Team USA players Alex Carpenter, left, Meghan Duggan, center, and Brianna Decker celebrate with the World Cup trophy after the 2015 IIHF Ice Hockey Women's World Championship final between U.S. and Canada at Malmo Isstadion in Malmo, southern Sweden, on Saturday April 4, 2015. (AP Photo/Claudio Bresciani / TT) SWEDEN OUT
Toronto, Canada - March 21 - Toronto's Natalie Spooner smiles and looks around during the national anthem. Toronto Furies beat the Montreal Stars 2-1 in a shootout in the semi-final game of the Clarkson Cup in Markham. The Clarkson Cup is the Canadian Women's Hockey League's Championship. March 21, 2014 (Richard Lautens/Toronto Star via Getty Images)
Minnesota forward Hannah Brandt (22) watches from the bench during the first period of an NCAA women's Frozen Four semifinal college hockey game against Wisconsin Friday, March 20, 2015, in Minneapolis. Minnesota won 3-1. (AP Photo/Hannah Foslien)
U.S. Anne Schleper center, her team's 4th goal with teammates Hannah Brandt, left, and Danielle Cameranesi, right, during the 2015 IIHF Ice Hockey Women's World Championship final between U.S. and Canada at Malmo Isstadion in Malmo, southern Sweden, on Saturday April 4, 2015. (AP Photo/Claudio Bresciani / TT) SWEDEN OUT
United States forward Kendall Coyne, left, rounds the net against Canada goalie Shannon Szabados during the gold medal game of the World Women's Ice Hockey Championships, Saturday, April 14, 2012, in Burlington, Vt. (AP Photo/Toby Talbot)
US Hilary Knight (L) and US Kendall Coyne celebrate after teammate US Alex Carpenter (not seen) scores during the Women's Ice Hockey Gold Medal Game between Canada and USA at the Bolshoy Ice Dome during the Sochi Winter Olympics on February 20, 2014. AFP PHOTO / JONATHAN NACKSTRAND (Photo credit should read JONATHAN NACKSTRAND/AFP/Getty Images)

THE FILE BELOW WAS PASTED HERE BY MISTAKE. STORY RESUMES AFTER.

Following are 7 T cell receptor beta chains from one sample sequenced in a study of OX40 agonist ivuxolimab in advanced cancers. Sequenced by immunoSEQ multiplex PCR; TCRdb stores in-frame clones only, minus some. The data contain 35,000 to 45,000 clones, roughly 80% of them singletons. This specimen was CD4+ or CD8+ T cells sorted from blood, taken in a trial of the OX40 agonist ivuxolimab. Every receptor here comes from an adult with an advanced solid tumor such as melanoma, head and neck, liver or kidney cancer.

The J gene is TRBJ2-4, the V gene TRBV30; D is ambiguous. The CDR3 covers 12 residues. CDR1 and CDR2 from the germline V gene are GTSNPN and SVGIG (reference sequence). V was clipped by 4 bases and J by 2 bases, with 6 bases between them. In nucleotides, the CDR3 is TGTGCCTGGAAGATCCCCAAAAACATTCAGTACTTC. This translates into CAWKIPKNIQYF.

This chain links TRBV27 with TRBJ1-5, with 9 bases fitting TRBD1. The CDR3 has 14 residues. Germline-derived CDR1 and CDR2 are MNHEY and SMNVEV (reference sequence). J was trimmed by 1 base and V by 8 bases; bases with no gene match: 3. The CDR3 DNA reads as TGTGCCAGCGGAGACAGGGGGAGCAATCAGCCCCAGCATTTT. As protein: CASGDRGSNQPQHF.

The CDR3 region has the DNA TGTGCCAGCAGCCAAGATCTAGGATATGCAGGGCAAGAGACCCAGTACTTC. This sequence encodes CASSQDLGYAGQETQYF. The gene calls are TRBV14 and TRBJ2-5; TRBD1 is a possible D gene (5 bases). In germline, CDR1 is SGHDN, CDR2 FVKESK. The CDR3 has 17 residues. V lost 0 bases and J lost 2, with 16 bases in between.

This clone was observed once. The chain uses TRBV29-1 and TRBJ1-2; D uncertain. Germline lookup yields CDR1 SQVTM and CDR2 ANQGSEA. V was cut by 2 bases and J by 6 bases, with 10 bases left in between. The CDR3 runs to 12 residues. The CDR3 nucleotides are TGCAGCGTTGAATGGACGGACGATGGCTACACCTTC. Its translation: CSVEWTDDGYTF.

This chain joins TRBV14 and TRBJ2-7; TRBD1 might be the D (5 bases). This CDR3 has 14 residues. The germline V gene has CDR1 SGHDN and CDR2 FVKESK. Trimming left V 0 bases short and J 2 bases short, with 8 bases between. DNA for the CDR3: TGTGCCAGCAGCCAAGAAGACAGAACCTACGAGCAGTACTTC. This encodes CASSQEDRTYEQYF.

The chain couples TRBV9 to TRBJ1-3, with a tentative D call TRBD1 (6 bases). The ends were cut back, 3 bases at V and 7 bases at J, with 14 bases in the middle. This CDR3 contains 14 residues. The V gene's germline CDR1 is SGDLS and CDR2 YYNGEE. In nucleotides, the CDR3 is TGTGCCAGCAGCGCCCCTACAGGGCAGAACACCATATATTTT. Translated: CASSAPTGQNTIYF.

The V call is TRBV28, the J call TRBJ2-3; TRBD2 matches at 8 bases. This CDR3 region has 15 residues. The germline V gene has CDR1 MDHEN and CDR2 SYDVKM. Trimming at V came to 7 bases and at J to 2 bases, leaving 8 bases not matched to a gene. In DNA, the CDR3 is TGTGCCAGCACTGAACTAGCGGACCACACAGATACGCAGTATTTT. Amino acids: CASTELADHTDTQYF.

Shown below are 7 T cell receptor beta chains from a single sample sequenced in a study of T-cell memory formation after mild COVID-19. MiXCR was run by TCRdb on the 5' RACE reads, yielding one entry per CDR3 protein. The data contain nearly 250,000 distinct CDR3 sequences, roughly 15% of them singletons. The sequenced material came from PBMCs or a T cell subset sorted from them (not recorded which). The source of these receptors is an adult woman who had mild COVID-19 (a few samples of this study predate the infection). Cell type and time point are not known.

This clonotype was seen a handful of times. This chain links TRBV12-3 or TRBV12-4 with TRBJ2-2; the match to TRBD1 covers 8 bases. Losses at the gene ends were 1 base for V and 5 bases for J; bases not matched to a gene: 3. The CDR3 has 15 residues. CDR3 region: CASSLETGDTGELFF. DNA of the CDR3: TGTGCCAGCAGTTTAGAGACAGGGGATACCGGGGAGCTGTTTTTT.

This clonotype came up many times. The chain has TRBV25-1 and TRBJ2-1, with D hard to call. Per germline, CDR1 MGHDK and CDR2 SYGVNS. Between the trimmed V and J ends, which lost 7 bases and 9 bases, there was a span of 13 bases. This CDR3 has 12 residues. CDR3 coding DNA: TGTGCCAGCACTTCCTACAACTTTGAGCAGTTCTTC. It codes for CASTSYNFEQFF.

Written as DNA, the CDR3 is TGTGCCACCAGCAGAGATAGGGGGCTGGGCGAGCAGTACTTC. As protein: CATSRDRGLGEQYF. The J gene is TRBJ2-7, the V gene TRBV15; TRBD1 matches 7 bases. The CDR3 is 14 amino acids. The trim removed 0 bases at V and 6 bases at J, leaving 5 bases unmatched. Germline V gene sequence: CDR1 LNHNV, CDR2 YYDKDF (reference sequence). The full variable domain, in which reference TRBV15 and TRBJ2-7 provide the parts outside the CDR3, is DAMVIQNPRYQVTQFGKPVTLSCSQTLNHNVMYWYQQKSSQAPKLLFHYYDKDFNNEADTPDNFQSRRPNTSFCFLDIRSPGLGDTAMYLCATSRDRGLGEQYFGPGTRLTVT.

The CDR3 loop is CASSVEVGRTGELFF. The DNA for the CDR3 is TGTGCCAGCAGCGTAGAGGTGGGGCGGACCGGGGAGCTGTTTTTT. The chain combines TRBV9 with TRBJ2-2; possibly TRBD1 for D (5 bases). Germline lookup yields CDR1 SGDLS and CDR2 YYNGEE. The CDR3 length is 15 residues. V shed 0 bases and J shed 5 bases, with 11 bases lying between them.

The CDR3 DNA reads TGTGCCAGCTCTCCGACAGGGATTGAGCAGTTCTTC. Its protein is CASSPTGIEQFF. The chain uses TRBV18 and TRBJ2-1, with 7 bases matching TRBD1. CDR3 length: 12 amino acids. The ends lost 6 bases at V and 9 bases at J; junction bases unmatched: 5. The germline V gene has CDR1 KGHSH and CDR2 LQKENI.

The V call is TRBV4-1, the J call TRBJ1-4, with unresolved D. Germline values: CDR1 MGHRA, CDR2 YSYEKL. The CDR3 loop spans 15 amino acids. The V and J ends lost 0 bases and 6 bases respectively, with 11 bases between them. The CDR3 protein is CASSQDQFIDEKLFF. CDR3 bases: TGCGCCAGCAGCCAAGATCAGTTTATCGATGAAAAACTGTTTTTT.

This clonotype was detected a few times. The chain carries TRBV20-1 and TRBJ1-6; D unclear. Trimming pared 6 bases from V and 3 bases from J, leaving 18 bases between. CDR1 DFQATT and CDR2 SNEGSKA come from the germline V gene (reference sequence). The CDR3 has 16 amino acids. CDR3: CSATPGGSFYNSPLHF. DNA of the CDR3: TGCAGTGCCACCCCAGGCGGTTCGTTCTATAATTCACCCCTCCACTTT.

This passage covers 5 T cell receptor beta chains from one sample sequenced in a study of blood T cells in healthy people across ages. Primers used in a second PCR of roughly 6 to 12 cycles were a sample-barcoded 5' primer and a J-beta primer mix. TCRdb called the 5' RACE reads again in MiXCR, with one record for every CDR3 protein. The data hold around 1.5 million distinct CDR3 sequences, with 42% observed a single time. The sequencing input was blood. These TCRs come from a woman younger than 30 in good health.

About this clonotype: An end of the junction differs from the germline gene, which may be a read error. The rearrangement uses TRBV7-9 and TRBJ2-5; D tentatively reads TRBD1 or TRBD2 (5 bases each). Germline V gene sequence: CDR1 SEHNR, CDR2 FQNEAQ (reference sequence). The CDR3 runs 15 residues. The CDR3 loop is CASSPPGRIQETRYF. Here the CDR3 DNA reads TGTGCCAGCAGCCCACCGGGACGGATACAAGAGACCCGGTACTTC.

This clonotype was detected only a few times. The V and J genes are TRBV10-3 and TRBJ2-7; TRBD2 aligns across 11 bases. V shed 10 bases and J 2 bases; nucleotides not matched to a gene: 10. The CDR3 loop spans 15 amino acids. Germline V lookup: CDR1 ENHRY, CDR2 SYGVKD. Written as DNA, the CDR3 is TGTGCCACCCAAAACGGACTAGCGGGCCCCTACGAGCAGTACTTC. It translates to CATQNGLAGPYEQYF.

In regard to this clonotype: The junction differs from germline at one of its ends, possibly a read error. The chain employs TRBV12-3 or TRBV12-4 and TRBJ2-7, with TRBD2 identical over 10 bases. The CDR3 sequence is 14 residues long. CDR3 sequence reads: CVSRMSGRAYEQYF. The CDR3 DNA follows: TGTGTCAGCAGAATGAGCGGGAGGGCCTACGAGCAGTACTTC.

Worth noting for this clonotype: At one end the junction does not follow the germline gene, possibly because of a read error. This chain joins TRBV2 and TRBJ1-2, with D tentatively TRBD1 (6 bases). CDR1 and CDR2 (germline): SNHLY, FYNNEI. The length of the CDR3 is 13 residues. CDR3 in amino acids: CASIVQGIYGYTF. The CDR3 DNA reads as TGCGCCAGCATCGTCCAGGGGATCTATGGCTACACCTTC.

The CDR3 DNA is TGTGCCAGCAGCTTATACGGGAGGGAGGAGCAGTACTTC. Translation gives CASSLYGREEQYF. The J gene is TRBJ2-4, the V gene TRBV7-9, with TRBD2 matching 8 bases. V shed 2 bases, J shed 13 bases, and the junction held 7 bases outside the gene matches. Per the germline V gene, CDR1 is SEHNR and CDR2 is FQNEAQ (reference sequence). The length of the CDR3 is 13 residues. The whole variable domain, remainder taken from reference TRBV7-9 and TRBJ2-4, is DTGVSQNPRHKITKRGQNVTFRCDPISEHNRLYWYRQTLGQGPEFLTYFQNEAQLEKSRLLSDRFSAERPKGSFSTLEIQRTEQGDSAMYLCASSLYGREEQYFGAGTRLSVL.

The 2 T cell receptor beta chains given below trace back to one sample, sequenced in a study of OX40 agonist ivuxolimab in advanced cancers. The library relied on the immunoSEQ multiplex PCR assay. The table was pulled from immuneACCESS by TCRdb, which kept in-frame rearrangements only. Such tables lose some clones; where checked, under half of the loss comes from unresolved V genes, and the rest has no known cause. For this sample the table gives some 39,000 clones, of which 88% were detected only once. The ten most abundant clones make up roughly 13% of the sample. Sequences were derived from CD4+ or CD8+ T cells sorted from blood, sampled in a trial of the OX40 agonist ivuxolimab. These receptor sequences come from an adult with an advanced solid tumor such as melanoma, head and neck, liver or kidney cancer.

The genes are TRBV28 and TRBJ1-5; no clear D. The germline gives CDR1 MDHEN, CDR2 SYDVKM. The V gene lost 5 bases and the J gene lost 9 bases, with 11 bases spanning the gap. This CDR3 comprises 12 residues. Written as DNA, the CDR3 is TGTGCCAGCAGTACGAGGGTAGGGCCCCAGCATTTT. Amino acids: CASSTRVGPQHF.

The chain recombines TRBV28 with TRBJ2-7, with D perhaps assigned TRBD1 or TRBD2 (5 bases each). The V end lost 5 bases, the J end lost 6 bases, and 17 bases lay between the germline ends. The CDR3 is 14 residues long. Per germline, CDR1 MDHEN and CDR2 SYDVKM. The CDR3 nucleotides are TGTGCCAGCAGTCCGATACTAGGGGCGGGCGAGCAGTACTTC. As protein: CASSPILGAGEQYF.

Hayley Wickenheiser made history of her own after being the first women first to record in men's professional hockey after spending some time overseas playing in Sweden. These are the type of captivating stories that inspire young females to get involved in sports at an early age. It's great for our professional sports and mens leagues, bringing more fans and involvement to better diversify our leagues.

Not only that though, as more females we have getting involved in sports, the better quality product that can be offered to draw fans, and ultimately open up the door for females to earn a living playing sports just as equally as men do. Women's hockey is an excellent example. The powerhouses of the sport are Canada and United States, and we've seen a spike in popularity over the years during international competition. When the two countries match-up, it makes for an exciting chippy game of hockey, and the talent level is on full display.

However you may feel about the increased involvement of females in men's professional sports, one thing is indisputable. It can only be good for everyone involved, a virtual win-win situation. Our major sports leagues are not going to hire unqualified women just to add diversity (as some people have suggested in the past). These females are smart and capable, and that's why leagues like the NFL and NBA have hired them. Some may fear whether or not a female could keep up with the fast paced skating of the NHL, but if you've ever watched these ladies play, the answers is, yes easily. It shouldn't be long now before we see NHL female officials.